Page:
Business Politics Regional

Groningen gas field to reduce production by more than 50% in 2022

The Dutch government has confirmed plans to cease gas production from the Groningen field, located near Slochteren, Groningen Province, in 2022, NS Energy reports.

Confirming its preliminary plans, the government stated that the last year of regular production at Groningen is about to begin.

The field is expected to be only used as a reserve resource following the completion of the 2021/2022 gas year.

In 2019, the Dutch state announced that the production would end at the field by mid-2022 to reduce seismic risks in the region.

The Groningen gas field was discovered in 1959 and started producing in 1963. It is operated by Nederlandse Aardolie Maatschappij (NAM), the joint venture between Shell and Exxon Mobil.

Production at the field will be reduced by over 50% to 3.9 billion cubic metres (bcm) in the year through October 2022.

The Netherlands Minister of Economic Affairs and Climate Policy Stef Blok: “€œThis is a historic moment: the last year that we still extract ‘€˜normal’€™ gas from Groningen. Stopping gas extraction ensures that the main cause of the earthquakes disappears.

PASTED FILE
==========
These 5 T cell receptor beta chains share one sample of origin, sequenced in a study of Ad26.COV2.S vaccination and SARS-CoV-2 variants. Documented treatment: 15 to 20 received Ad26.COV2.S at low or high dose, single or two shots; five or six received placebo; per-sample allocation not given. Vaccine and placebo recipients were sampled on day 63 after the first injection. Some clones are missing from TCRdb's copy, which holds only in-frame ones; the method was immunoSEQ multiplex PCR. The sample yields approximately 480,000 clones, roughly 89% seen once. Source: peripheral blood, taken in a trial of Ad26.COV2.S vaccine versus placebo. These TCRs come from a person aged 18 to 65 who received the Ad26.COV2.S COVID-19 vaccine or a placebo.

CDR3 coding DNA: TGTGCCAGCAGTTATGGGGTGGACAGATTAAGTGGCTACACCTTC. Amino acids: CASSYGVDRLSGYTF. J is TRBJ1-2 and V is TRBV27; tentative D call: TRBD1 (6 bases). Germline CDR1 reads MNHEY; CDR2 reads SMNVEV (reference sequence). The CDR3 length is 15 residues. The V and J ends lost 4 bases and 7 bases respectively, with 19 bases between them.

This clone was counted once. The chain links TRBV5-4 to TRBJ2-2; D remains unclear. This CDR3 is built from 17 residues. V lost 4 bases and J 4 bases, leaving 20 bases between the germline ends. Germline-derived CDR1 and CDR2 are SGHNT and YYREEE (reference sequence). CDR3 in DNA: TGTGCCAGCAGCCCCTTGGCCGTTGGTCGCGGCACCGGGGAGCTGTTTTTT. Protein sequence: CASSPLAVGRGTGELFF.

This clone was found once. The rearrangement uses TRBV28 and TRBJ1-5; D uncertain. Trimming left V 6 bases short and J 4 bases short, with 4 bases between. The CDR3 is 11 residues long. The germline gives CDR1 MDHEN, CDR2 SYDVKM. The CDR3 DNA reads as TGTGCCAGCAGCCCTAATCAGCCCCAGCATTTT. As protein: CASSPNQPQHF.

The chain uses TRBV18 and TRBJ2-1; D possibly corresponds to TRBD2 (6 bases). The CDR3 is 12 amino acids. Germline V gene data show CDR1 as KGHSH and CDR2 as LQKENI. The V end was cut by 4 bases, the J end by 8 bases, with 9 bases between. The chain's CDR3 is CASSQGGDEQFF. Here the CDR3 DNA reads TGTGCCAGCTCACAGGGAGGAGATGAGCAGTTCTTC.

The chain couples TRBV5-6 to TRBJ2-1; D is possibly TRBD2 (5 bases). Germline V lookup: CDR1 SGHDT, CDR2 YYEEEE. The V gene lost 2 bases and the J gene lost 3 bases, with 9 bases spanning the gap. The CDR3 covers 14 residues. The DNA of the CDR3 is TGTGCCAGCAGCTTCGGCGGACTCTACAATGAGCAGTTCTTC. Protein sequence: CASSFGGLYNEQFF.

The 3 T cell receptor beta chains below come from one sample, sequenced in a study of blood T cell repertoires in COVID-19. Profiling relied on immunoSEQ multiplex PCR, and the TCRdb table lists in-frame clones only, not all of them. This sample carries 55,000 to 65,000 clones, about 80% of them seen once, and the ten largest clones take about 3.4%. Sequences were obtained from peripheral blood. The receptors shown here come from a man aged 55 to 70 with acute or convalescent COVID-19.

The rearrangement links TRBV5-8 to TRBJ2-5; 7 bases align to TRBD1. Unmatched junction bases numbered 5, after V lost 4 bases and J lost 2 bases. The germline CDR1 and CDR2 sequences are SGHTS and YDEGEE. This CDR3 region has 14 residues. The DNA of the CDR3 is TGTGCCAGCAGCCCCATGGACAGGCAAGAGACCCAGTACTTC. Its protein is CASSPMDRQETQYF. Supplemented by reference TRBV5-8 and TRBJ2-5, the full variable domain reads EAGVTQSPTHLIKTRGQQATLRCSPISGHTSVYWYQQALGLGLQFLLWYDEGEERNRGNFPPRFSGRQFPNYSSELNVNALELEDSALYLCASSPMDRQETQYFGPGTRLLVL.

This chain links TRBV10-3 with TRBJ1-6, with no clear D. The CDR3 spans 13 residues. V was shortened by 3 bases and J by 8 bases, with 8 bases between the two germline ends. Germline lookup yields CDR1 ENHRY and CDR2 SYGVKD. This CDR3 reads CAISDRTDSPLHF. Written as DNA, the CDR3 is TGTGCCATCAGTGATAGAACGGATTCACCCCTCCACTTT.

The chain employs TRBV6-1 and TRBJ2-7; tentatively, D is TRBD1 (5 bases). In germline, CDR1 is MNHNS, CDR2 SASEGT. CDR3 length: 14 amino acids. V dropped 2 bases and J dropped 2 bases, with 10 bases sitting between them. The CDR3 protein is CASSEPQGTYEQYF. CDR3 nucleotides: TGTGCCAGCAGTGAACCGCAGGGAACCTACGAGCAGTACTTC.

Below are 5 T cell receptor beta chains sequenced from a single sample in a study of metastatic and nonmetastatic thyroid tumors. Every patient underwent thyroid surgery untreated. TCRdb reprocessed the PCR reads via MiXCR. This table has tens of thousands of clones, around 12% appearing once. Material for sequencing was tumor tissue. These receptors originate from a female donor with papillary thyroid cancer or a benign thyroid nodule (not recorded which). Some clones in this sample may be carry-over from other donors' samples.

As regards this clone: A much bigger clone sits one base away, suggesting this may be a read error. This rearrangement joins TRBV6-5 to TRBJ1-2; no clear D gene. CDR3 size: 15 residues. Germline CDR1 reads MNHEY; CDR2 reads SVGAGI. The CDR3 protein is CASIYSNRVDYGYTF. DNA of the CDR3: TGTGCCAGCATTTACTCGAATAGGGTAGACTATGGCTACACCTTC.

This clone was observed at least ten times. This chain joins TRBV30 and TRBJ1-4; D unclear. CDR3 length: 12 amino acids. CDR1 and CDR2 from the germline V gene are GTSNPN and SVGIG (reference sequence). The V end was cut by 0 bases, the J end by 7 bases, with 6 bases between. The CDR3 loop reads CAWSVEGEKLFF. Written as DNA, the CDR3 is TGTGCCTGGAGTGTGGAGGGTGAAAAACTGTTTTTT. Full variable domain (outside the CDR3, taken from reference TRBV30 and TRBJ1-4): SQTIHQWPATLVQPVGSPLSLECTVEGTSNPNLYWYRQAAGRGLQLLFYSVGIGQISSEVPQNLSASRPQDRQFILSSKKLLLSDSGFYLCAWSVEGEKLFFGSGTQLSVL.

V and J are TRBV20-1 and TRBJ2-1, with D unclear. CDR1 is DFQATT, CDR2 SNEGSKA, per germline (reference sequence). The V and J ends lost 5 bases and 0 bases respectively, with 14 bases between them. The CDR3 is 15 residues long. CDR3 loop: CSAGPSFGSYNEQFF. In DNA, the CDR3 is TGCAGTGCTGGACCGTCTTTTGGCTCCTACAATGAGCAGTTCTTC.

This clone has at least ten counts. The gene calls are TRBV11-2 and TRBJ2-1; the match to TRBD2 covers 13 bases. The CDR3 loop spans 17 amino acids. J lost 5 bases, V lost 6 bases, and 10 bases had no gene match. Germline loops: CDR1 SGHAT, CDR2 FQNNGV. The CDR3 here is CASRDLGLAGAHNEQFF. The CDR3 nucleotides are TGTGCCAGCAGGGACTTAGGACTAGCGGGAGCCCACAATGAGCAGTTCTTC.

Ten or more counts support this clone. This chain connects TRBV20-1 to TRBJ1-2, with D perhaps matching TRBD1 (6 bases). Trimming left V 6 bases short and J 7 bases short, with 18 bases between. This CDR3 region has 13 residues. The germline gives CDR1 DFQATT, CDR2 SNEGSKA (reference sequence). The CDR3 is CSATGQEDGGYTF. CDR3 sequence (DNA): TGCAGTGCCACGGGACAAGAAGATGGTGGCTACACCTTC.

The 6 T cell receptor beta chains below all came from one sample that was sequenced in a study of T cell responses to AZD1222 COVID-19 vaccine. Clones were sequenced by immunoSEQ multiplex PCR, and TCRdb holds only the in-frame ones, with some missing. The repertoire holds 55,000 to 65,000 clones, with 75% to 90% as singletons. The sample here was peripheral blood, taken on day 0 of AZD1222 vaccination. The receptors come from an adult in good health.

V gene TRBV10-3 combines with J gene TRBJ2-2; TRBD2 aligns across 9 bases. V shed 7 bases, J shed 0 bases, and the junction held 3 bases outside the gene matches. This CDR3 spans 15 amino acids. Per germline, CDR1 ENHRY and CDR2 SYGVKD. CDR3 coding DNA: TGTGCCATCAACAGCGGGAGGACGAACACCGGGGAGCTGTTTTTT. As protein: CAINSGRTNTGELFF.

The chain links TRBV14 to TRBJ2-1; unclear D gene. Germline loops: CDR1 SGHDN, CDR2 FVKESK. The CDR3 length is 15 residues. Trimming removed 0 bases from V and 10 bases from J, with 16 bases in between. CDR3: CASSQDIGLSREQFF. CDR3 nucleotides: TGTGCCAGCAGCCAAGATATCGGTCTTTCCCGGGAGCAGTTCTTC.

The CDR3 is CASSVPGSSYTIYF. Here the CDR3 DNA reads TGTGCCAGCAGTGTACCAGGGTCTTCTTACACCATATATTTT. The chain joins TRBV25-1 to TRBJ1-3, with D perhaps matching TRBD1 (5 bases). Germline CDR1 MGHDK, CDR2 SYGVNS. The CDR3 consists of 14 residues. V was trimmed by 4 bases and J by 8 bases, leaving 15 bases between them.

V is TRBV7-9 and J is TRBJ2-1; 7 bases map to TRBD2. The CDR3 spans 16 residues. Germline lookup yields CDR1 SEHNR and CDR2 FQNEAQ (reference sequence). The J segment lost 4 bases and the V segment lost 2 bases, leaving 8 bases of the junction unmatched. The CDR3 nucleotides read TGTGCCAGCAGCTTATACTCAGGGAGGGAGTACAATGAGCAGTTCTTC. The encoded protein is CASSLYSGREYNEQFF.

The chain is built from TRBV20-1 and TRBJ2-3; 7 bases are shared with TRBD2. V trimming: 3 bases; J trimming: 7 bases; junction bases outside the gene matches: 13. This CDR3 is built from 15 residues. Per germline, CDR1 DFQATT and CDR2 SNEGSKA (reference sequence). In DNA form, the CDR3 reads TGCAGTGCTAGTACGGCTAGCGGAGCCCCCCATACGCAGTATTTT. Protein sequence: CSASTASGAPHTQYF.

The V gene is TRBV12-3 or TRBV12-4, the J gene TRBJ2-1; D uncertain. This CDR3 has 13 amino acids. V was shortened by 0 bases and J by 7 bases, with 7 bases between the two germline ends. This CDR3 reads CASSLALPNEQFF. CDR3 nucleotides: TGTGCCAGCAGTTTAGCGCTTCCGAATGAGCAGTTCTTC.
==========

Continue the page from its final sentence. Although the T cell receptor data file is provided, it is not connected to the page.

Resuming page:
“And that is the only way we can ensure that the people of Groningen can live just as safely as people in the rest of the country.”€

According to the ministry, a limited number of extraction sites are planned to be kept on standby to enable gas production in the event of an extremely cold winter or major supply problems.

Nearly 1.5bcm of gas is expected to be produced on a yearly basis in order to keep these operational, until the conversion of a main gas storage site to use imported low-calorific gas, Reuters reported.

The government has previously anticipated the conversion of the site to take place between 2025 and 2028.

Covering an area of 180,000 acres, the field was estimated to contain initial recoverable gas reserves of 2,900bcm.

The Groningen gas field reservoir is located at depths of between 2,600 and 3,200m.

  • 14
    Shares

Leave a Reply